St. George’s Light Up, St. George, Utah, August 27, 2022 | Photo Credit: Brody Cowing, St. George News
st. George — Brody Cowing, a 16-year-old high school senior in Santa Clara, has a house that’s easy to find among the rest of the houses on a cul-de-sac. Boats and trucks surround suburban homes, with weather gauges and antennas hanging from the roofs. The weather equipment belongs to this teenage weather enthusiast of hers.
Cowing made national news with a photo of a tornado that landed near St. George.Washington Post included a picture of him Among other Southern Utah weather photographers on August 22nd.
“Ten days ago was the first time a tornado was in sight of St. George since 1994,” Cowing said. “The wind had more shear than expected, more lift and more moisture in the atmosphere, more chance of precipitation than expected.It was really unexpected.”
“I was lucky,” he said. “I was just in the perfect spot, just between the two houses and he could see it. It was so cool.
Cowing says many people misunderstand the difference between a tornado and a dust devil. Dust devils originate from the earth’s surface, while tornadoes originate from clouds and descend to the earth’s surface.
Cowing has loved the weather since he was a child, he said. His advanced knowledge began with a simple desire to feel the rain.
“I love rain, so I wanted to predict when it would rain,” he said. “That’s where it started”
Cowing, who lives in Santa Clara, Utah, where tornadoes are extremely rare, says that tornadoes are her favorite aspect of the weather and “arguably the most difficult to learn.”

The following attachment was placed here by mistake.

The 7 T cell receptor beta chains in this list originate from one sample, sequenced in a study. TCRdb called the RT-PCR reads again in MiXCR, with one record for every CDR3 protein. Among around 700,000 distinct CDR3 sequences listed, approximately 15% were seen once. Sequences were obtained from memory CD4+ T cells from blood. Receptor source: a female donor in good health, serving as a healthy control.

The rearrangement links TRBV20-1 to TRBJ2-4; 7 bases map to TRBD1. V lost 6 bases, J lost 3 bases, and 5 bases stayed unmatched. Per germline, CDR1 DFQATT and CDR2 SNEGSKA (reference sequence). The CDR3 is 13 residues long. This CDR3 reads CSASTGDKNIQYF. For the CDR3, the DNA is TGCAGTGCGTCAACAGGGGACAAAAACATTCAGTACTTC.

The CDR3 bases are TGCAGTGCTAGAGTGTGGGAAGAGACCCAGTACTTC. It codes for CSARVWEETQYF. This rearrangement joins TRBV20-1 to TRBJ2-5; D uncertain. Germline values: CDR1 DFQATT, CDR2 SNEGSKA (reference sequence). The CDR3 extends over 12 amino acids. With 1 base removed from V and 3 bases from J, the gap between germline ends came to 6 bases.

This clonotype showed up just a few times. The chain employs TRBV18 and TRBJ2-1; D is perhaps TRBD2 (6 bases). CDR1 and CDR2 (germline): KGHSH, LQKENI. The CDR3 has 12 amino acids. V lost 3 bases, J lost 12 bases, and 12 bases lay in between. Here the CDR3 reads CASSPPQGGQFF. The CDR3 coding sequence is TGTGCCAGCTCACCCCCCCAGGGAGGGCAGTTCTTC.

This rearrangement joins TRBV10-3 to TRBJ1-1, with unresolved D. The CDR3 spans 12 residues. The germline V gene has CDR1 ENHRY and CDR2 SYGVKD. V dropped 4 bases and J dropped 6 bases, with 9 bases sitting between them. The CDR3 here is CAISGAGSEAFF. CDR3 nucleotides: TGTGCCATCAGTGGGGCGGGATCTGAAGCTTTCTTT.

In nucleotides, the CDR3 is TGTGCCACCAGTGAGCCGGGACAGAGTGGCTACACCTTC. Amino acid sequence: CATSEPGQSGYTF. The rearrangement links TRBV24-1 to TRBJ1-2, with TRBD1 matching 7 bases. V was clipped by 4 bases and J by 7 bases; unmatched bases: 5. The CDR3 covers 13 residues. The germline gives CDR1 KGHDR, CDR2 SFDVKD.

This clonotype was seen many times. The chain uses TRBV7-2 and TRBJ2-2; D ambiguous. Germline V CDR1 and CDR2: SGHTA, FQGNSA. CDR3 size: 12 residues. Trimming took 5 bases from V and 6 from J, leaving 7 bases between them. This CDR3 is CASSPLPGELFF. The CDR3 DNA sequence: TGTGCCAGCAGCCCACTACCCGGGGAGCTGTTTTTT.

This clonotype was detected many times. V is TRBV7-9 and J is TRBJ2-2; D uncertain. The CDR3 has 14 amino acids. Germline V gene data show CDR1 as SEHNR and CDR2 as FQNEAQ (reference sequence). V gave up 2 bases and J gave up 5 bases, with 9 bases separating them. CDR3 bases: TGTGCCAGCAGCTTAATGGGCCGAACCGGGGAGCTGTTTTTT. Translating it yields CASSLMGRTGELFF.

To understand and predict the weather at home, Cowing says he monitors “a massive 500-mbar extreme high-to-cyclone weather system in the North Pacific.” Cowing has connections to weather stations around the country, as well as his own weather station on the roof of his home.
“I need the instruments. I need the data. I need the whole ‘shebang’.”
Cowing said multiple official weather stations collect data from his home, including Utah-based weather channel The Weather Channel, WeatherNation, and a Las Vegas-based channel. Cowing said he built the weather station with his father at Christmas 2019.
With a new camera designed to take high-speed photos of lightning, Cowing is excited to keep looking for photos of lightning.
“Less known than the monsoon season, there is what we call the transition season between the monsoon season and the more typical winter,” Cowing says. “These can bring storms, but they’re usually not as intense as the monsoon season. That’s the only thing I can see right now.”
Cowing, who is trying to get his best grades in the next year and a half, said his dream school would be the University of Oklahoma, “in the heart of Tornado Alley,” where he would study meteorology. He went on tour in his November of last year.
“Many of the biggest storm chasers like Reed Timmer went there,” he said. I want to work at a National Storm Lab, and eventually I want to be an on-air meteorologist.”
Brody Cowing’s father, Crash Cowing, said he raised his son outdoors as much as possible, including hiking, camping, and boating.
Cowing attended a language immersion program at the age of five, has spoken Chinese for 11 years, and hopes to expand her career opportunities in the weather industry.
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